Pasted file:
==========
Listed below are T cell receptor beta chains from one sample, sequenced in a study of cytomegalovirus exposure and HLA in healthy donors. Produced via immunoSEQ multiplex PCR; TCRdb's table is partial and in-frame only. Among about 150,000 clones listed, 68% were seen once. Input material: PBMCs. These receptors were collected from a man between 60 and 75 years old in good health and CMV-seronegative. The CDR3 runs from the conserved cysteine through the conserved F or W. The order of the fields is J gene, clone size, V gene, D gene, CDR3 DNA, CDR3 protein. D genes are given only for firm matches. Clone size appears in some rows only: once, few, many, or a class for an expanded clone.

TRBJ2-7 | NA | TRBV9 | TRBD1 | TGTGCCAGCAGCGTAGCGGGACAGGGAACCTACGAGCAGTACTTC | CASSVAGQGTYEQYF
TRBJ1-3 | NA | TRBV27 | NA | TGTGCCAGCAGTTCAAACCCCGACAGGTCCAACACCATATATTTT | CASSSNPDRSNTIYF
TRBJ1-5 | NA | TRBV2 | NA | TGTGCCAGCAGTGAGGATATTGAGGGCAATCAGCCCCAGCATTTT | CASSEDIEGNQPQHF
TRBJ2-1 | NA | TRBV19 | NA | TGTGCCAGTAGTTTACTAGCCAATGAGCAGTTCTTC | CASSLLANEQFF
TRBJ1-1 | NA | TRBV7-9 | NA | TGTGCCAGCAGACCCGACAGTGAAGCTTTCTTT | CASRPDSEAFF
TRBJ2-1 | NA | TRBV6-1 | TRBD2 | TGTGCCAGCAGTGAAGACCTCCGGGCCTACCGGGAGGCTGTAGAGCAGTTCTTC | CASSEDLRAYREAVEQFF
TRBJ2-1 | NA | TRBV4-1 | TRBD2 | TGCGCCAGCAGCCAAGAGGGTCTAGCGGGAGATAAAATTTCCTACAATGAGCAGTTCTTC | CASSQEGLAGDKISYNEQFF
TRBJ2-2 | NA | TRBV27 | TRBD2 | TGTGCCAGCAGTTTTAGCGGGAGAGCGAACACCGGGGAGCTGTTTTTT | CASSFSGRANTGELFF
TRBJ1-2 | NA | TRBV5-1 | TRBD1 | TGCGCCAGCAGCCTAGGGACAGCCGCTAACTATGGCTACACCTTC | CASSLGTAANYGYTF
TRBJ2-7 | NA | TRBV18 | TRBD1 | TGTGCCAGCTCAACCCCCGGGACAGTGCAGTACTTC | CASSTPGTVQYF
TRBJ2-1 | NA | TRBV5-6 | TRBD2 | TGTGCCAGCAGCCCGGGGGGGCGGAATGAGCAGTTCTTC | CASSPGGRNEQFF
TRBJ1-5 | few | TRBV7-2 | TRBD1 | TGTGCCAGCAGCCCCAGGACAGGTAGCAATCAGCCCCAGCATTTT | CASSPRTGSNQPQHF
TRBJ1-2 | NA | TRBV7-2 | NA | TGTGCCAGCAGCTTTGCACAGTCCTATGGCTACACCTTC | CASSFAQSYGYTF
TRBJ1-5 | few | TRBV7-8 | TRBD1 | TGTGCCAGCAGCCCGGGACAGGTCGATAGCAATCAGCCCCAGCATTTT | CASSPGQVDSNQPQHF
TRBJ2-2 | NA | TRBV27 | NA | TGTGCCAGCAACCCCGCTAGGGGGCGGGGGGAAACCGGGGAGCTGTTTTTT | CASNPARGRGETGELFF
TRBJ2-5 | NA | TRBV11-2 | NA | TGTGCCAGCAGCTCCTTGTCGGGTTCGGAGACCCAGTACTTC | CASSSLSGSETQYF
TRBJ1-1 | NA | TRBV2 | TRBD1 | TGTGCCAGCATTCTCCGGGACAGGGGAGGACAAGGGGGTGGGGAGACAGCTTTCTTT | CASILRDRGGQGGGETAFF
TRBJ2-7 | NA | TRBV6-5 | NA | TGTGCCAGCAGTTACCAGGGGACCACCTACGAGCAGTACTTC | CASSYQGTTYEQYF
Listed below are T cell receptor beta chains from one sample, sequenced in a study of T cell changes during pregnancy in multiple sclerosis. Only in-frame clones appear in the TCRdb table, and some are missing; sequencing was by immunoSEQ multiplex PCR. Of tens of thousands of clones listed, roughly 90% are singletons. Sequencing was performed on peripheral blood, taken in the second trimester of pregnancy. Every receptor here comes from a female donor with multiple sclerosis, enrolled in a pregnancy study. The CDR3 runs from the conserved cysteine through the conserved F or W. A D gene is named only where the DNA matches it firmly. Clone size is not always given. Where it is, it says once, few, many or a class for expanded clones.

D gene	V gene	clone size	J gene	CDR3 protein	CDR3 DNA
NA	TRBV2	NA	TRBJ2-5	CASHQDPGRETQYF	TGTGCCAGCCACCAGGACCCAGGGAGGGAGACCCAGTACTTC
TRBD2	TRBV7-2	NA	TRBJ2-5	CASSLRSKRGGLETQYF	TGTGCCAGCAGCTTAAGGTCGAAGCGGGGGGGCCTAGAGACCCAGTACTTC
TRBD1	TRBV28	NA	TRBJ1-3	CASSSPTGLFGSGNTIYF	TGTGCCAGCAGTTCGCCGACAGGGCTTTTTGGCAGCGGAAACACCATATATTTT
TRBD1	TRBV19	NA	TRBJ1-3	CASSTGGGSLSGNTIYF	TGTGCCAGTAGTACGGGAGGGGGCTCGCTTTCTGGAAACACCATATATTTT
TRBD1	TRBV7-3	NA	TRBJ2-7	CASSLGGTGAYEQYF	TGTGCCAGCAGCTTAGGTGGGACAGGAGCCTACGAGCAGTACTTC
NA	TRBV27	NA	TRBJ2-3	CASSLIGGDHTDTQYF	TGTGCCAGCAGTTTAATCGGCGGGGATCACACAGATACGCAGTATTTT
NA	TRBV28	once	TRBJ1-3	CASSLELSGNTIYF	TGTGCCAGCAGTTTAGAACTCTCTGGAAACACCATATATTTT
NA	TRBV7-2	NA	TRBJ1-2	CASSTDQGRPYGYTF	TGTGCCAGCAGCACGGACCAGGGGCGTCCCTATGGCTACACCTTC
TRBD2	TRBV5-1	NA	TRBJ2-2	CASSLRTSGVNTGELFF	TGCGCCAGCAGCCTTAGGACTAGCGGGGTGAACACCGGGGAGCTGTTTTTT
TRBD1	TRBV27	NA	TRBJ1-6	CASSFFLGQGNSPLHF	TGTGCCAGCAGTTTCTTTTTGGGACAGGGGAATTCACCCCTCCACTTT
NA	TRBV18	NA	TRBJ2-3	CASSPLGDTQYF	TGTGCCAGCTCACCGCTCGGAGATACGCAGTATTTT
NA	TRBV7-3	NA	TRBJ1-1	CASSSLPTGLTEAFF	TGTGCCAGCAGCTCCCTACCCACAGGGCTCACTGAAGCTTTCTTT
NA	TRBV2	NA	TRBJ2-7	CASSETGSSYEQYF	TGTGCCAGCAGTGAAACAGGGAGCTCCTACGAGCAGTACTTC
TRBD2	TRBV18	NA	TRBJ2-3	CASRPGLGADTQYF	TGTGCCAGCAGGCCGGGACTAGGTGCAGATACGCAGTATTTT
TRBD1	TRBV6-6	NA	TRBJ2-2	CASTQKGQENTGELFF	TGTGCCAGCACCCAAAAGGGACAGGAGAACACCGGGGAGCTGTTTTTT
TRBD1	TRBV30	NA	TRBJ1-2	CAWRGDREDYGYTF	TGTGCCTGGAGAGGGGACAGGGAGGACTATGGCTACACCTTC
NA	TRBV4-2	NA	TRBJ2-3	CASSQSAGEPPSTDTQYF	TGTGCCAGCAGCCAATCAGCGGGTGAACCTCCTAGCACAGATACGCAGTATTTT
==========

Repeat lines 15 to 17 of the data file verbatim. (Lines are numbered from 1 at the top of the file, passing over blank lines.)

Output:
TRBJ1-5 | few | TRBV7-8 | TRBD1 | TGTGCCAGCAGCCCGGGACAGGTCGATAGCAATCAGCCCCAGCATTTT | CASSPGQVDSNQPQHF
TRBJ2-2 | NA | TRBV27 | NA | TGTGCCAGCAACCCCGCTAGGGGGCGGGGGGAAACCGGGGAGCTGTTTTTT | CASNPARGRGETGELFF
TRBJ2-5 | NA | TRBV11-2 | NA | TGTGCCAGCAGCTCCTTGTCGGGTTCGGAGACCCAGTACTTC | CASSSLSGSETQYF